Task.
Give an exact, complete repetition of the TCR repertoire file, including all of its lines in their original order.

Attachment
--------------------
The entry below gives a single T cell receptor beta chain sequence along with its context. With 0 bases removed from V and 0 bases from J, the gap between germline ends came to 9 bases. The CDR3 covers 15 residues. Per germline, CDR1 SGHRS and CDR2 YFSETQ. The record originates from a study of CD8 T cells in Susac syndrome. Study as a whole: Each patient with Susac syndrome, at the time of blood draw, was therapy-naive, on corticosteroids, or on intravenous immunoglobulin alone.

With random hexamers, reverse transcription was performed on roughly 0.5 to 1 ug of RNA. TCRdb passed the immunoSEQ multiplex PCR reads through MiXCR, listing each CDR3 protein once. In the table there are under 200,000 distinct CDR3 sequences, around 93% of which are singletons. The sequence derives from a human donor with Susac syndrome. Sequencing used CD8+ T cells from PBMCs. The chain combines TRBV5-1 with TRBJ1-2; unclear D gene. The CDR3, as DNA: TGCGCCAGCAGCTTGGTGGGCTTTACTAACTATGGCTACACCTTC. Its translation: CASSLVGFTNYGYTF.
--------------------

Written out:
The entry below gives a single T cell receptor beta chain sequence along with its context. With 0 bases removed from V and 0 bases from J, the gap between germline ends came to 9 bases. The CDR3 covers 15 residues. Per germline, CDR1 SGHRS and CDR2 YFSETQ. The record originates from a study of CD8 T cells in Susac syndrome. Study as a whole: Each patient with Susac syndrome, at the time of blood draw, was therapy-naive, on corticosteroids, or on intravenous immunoglobulin alone.

With random hexamers, reverse transcription was performed on roughly 0.5 to 1 ug of RNA. TCRdb passed the immunoSEQ multiplex PCR reads through MiXCR, listing each CDR3 protein once. In the table there are under 200,000 distinct CDR3 sequences, around 93% of which are singletons. The sequence derives from a human donor with Susac syndrome. Sequencing used CD8+ T cells from PBMCs. The chain combines TRBV5-1 with TRBJ1-2; unclear D gene. The CDR3, as DNA: TGCGCCAGCAGCTTGGTGGGCTTTACTAACTATGGCTACACCTTC. Its translation: CASSLVGFTNYGYTF.